Jesus said to his disciples: “Do not think that I have come to abolish the law or the prophets. I have come not to abolish but to fulfill. Amen, I say to you, until heaven and earth pass away, not the smallest letter or the smallest part of a letter will pass from the law, until all things have taken place. Therefore, whoever breaks one of the least of these commandments and teaches others to do so will be called least in the kingdom of heaven. But whoever obeys and teaches these commandments will be called greatest in the kingdom of heaven.” (Matthew 5:17-19)
As one biblical scholar says, the Old Testament was like an unfinished symphony waiting for Christ to come and bring everything together. That’s what Jesus himself describes in the Gospel today, taken from the Sermon on the Mount.
He says, “Do not think that I have come to abolish the law or the prophets. I have come not to abolish but to fulfill.” He was coming to respond to all of the Old Covenant hopes, to be the “Yes” to all God’s promises, even the littlest:” He would do this not just by his words but also by his example.
He came to proclaim the Gospel, to give witness to the truth, and to enflesh that truth in such a way that he could say to us, “Follow me!”
He has opened for us the owner’s manual about the human being, the world he created and the way we’re supposed to connect with Him. It’s a great blessing to receive this gift. That’s why it’s essential for us to live in that gift and pass it on to others. That’s why Jesus says in the Gospel that the greatest in his kingdom are those who observe his commandments and teach others to do the same.
When we pass on the teaching to the next generations, we are giving them the privilege, with us, to draw close to God, to experience his merciful teaching and to be blessed in manifold ways through it. If we fail to do so, we’re distancing ourselves from that communion with God and from his mercy — and dragging others with us.
Everything is meant to help us to love God and love others, something that those who look at the law as a burden don’t grasp. Since Jesus’ kingdom is a kingdom of love, that’s why he would add: “Therefore, whoever breaks one of the least of these commandments and teaches others to do so will be called least in the Kingdom of heaven. But whoever obeys and teaches these commandments will be called greatest in the Kingdom of heaven.”
The greatest in the kingdom loves and teaches others to love. The least is one who doesn’t love and through that shows the face of darkness.
Jesus wants us to be a doer and teacher of the word! That is the path to greatness in his kingdom. We don’t get a “pass” from the law by living according to the Spirit as “spiritual” people rather than “religious.” We don’t get great by seeking to win human respect through watering down the challenging parts of the Gospel to suit modern tastes.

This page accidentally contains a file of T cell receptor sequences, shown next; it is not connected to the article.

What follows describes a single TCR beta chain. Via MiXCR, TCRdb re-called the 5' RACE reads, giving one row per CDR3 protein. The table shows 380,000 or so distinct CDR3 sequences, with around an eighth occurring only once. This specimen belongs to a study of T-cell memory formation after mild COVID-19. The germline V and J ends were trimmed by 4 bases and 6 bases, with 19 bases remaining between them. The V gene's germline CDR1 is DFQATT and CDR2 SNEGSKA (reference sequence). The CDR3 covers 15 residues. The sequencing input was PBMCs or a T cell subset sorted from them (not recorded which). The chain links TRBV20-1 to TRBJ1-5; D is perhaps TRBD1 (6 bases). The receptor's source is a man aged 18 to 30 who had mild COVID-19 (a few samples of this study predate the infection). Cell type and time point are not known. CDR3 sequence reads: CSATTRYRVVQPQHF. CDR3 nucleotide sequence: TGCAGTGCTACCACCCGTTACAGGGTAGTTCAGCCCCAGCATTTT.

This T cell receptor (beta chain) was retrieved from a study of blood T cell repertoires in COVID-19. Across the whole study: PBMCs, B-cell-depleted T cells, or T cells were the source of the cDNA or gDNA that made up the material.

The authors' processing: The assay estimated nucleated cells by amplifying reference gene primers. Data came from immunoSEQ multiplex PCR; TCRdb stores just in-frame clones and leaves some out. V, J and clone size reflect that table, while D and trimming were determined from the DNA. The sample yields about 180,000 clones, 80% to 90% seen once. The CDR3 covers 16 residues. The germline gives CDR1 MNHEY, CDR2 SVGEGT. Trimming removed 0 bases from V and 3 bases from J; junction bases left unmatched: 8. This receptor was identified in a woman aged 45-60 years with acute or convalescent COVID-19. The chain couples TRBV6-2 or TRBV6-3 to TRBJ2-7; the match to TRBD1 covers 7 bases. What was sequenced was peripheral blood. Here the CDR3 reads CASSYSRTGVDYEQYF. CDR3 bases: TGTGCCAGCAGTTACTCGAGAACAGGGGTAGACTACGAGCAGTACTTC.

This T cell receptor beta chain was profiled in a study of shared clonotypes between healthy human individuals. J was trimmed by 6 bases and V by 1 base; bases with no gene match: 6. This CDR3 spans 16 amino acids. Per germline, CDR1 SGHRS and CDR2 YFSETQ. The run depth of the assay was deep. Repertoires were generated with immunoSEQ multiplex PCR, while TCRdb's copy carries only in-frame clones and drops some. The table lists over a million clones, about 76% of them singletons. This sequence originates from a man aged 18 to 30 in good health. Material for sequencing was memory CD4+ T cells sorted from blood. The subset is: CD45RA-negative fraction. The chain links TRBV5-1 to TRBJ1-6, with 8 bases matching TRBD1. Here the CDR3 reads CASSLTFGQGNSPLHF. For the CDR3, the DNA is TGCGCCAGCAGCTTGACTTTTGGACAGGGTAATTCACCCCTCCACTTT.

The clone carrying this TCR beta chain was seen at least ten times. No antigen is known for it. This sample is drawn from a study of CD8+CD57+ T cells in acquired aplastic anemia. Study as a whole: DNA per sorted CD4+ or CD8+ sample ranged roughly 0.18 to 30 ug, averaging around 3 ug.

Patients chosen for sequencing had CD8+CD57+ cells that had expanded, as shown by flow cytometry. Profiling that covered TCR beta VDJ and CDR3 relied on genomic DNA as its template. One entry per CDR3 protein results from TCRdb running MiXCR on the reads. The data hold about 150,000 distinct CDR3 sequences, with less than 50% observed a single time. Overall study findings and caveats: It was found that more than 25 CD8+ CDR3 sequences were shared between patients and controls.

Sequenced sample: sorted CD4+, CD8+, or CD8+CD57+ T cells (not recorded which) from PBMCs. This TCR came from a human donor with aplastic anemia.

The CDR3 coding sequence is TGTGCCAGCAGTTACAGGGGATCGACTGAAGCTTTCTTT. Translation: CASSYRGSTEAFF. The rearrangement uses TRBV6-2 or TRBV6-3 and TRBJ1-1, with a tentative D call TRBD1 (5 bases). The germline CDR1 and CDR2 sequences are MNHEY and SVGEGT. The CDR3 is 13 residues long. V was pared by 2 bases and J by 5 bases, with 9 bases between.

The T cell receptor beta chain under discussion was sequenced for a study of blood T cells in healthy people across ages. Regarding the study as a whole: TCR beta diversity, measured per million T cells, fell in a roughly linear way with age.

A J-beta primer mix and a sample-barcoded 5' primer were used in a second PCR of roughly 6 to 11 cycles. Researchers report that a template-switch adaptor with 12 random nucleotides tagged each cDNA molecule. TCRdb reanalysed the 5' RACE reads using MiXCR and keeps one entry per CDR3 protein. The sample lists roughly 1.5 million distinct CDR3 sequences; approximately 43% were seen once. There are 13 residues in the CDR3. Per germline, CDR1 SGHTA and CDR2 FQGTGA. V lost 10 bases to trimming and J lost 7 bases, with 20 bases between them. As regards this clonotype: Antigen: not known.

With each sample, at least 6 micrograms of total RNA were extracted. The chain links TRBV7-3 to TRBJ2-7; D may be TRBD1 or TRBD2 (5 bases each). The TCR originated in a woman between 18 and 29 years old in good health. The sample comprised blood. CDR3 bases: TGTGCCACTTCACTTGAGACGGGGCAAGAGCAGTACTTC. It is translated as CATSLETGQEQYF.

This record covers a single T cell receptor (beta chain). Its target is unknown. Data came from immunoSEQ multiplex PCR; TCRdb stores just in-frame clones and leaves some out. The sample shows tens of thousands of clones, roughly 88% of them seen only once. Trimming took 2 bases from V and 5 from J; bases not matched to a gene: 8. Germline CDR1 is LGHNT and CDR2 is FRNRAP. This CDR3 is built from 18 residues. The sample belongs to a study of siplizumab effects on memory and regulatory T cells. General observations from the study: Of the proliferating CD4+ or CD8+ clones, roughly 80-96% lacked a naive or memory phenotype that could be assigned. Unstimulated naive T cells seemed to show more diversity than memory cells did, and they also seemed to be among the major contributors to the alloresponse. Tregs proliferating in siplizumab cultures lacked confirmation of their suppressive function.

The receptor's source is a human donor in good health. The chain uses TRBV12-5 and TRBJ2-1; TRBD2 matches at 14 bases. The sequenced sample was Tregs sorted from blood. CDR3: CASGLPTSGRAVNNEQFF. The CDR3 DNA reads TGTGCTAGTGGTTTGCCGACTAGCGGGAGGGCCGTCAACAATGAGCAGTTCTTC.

In these days, when political passion runs rampant and political polemic never ceases, we need to step aside and ask where are we in that discourse. To be positioned on either side (or sides) is natural. To feel strongly about a perspective is part of living in a society where that freedom exists. But how do we express that? But what are the words chosen to characterize another who doesn’t believe as we do? Even more grievous, what are the actions which flow from those words? Do our answers to those questions belong in His kingdom of love?
The totality of the law of love can only be fulfilled when each of us steps forward to embrace it and actualize it in our lives. In effect, you and I are the missing pieces to its fulfillment on earth.
There is no created being in the universe that is outside the law of love that Jesus came to teach us. There is no being, not even the smallest, that escapes the demand of this law.
At times the world seems darker than yesterday but those are the very days we should grasp his two greatest commands of loving God and loving neighbor. It is only through our giving and passing on that love that a day grows brighter.
Yet, we fail time and again. Perhaps we have not truly actualized in our lives the implications of that law. Perhaps we have not truly understood the implications of that law. His words are clear enough:
“Therefore, whoever breaks one of the least of these commandments and teaches others to do so will be called least in the Kingdom of heaven. But whoever obeys and teaches these commandments will be called greatest in the Kingdom of heaven.”
The greatest in the kingdom loves and teaches others to love. The least is the one who rejects His law and fails to love. Which piece are you?
Prayer of The Day
“Lord Jesus Christ, give us the passion to obey Your commandments and teach them to others. Help us to continually become the salt and the Light of the World so that our actions and deeds may become good examples that glorify the Name of our Lord”.
Jesus speaks to us about how he has come to fulfill the law and how we will become great in his kingdom through participation in that fulfillment and helping others to do so. While Jesus wasn’t going to let the smallest part of a letter pass away, he also wasn’t going to get us to focus first on the smallest part of the letter — as many of his contemporaries did — but on the big, bold headlines that oriented every letter and every part of the letter: how God’s law is all about loving God with all we are and have, and loving our neighbor as totally as God has loved us. That’s what the law is and Jesus was coming to fulfill it.